Changing Roles of Women in Mainstream Protestantism

Project Number: 
880100
Start Date: 
Tuesday, March 1, 1988
End Date: 
Wednesday, July 31, 1991
Abstract: 

The Episcopal Women's History Project Team of Joanna B. Gillespie, Catherine M. Prelinger, Mary S. Donovan, Nancy Van Scoyoc, and Sandra H. Boyd undertook over 1988-91 a study of the changing roles of women within the Episcopal Church in the United States. The team divided their study into two related tracks, an empirical investigation of women's experience within a congregational context, and a theorectical component dealing with gender issues within the Episcopal church across the United States drawing insights from historians, sociologists, anthropologists, and theologians. The empirical component 1) profiled the general context of a local congregation through review of newsletters, bulletins, and other instruments of the congregation as well as structured conversations with its members and on-site participation in worship services and parish meetings; 2) gathered demographic data on the congregation under study through survey questionnaire that included questions regarding church participation and programs; and 3) conducted in-depth guided interviews of five to ten women in three age groups and identified various categories of women such as single, married, divorced, widowed, unemployed and retired. Utilizing the data gathered under three categories mentioned above, the team produced a substantial profile of three generations of women within the Episcopal church. The team concluded that the younger generation of women (up to and including age 40) aimed to carve out their own identity and place in a religious body, the “bridge generation” (age 41-60) explored aspects of new experiences opened to them by the secular women’s movement, and the older generation (age 61 and above) focused on preserving and valuing the role of church in their lives.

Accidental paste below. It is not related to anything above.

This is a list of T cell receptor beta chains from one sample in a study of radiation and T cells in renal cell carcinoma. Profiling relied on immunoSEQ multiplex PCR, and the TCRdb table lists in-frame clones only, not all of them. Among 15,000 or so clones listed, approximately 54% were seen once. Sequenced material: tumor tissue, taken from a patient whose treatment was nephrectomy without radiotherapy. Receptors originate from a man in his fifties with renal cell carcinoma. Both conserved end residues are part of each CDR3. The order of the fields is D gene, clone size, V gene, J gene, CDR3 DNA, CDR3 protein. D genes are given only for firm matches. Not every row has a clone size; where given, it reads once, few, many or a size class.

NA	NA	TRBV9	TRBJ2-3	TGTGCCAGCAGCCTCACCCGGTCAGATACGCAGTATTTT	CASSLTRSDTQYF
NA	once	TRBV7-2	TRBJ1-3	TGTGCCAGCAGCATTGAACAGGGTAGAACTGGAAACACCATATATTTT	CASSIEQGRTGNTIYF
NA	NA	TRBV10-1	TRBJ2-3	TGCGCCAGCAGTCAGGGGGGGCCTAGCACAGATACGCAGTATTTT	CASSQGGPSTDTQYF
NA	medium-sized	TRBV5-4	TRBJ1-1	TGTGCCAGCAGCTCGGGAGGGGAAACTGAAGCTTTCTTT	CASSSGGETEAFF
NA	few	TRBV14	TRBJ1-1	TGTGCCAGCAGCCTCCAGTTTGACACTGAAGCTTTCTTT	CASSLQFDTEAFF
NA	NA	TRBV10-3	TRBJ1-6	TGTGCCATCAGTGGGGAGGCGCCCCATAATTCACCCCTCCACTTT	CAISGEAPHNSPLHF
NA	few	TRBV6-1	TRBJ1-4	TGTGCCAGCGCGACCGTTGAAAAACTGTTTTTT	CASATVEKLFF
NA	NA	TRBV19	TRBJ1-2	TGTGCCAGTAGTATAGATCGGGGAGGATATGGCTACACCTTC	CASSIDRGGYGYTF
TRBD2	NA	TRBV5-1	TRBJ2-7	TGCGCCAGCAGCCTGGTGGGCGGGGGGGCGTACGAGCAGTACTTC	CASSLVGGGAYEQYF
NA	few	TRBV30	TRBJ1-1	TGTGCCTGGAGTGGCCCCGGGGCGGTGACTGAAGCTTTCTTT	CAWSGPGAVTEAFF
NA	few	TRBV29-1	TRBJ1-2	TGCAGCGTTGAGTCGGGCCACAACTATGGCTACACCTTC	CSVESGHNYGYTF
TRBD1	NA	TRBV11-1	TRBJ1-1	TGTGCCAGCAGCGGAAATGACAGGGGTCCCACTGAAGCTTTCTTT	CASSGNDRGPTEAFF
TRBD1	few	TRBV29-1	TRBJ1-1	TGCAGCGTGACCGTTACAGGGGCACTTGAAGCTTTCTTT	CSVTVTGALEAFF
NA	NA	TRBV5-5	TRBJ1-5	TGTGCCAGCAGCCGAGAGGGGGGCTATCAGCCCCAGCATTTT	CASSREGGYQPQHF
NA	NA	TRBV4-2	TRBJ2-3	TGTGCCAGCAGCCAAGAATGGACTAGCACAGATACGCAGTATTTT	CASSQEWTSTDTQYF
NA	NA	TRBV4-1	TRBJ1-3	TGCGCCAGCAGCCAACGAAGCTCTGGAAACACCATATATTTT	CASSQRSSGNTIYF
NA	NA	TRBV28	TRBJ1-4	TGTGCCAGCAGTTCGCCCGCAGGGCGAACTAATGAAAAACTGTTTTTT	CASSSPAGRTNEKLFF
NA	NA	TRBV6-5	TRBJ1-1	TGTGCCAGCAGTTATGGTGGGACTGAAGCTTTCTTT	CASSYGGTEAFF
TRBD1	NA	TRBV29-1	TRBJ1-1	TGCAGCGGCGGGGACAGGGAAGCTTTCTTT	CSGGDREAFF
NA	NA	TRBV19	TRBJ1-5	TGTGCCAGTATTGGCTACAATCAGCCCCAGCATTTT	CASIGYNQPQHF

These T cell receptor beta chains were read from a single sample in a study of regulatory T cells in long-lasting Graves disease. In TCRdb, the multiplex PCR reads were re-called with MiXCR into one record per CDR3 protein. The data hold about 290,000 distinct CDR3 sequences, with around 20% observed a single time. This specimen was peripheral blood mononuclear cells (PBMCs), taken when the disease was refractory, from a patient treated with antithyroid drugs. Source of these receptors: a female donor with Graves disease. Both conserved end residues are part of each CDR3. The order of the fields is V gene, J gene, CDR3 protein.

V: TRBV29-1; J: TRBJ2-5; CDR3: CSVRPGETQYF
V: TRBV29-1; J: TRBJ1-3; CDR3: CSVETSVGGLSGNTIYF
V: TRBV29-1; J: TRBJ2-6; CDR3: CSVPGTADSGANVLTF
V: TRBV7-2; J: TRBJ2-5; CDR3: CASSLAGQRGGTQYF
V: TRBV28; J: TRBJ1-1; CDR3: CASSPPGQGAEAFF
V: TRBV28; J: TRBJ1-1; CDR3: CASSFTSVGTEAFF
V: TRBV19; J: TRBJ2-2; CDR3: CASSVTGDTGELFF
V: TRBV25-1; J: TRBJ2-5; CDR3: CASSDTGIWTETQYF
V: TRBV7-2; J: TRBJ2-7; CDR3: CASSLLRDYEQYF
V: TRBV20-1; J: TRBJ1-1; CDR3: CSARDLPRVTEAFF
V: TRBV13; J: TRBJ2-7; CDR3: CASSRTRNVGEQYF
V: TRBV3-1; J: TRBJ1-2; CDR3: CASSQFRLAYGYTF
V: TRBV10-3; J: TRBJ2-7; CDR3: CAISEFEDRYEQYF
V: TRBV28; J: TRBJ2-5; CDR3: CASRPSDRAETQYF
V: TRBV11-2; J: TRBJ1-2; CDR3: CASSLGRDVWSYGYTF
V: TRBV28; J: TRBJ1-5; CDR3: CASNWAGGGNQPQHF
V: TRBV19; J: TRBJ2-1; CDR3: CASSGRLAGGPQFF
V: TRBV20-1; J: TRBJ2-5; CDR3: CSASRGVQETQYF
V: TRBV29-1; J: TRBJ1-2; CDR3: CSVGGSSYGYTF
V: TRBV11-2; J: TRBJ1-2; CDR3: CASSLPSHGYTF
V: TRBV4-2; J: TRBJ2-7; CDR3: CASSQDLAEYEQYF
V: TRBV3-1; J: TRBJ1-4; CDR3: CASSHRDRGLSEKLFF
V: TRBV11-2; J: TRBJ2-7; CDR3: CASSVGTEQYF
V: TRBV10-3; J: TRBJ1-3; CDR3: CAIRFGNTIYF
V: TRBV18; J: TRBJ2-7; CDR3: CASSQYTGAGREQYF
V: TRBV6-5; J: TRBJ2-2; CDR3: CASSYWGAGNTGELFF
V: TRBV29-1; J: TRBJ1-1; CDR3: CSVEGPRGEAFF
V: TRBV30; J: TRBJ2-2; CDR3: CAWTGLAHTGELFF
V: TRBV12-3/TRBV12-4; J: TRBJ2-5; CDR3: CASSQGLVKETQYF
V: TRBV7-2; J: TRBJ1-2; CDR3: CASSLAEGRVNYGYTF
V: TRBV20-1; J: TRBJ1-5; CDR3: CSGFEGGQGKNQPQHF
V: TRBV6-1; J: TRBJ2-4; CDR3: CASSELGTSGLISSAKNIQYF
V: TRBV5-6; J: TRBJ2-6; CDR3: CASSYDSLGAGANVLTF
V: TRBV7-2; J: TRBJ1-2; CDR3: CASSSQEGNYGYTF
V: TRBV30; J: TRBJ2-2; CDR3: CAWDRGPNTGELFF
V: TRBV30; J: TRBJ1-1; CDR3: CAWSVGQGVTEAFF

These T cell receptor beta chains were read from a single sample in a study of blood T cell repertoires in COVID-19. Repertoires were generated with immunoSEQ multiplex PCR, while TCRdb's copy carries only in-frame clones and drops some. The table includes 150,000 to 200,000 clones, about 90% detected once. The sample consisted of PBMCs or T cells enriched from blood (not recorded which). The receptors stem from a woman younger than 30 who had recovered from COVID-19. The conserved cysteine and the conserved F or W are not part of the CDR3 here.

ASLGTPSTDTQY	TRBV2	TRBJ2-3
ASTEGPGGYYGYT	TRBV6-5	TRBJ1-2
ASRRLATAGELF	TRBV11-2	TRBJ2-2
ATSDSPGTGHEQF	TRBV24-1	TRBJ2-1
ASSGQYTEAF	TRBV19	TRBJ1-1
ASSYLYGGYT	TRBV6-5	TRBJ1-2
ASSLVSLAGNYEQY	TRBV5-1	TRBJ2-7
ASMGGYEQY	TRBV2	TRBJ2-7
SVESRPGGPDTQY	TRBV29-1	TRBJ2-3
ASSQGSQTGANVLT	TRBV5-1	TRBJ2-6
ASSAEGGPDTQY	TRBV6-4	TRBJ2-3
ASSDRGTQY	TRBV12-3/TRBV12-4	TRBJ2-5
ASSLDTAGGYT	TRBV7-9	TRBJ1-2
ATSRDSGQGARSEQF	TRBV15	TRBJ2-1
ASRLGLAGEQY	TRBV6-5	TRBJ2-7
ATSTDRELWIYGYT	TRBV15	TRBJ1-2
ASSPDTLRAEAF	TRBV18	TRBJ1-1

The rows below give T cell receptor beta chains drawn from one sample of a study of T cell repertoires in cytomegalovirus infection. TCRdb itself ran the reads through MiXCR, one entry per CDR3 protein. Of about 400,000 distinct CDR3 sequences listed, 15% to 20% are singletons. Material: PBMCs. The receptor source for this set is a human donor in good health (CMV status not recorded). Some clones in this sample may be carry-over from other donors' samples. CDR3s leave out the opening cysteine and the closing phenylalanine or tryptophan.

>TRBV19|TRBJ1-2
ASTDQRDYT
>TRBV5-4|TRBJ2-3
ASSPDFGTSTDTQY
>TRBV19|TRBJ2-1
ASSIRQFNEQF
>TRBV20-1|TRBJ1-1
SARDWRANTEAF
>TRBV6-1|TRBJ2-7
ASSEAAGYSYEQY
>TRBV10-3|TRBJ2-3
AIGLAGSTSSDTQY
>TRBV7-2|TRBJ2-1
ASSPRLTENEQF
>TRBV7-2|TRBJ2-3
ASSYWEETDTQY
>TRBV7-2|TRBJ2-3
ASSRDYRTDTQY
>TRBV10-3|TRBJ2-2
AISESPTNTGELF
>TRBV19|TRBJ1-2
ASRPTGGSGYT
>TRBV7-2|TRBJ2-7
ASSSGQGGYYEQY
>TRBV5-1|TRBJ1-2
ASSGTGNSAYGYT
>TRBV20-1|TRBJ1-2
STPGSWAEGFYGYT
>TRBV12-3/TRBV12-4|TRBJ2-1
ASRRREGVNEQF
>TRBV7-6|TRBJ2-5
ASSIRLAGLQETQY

The team published a book titled "Episcopal Women: Gender, Sprituality, and Commitment in a Mainline Protestant Denomination," (Oxford University Press, 1996) that resulted from the theorectical component of their study. Various authors, including the core members of the team wrote on topics such as theological ambivalence between the official position of the Episcopal Church and the spirituality of women; women and social projects in urban churches; aging and the Episcopal church; women's organization within the Episcopal church; history of women's experience within a local Episcopal congregation; clerical leadership with respect to gender; and the Sunday School as a source of vitality. The book also included a narrative on the empirical component of study on how various factors such as age, life-cycle, experience, marital status, education, income and family traditions produce different perspectives on church and organizational participation.

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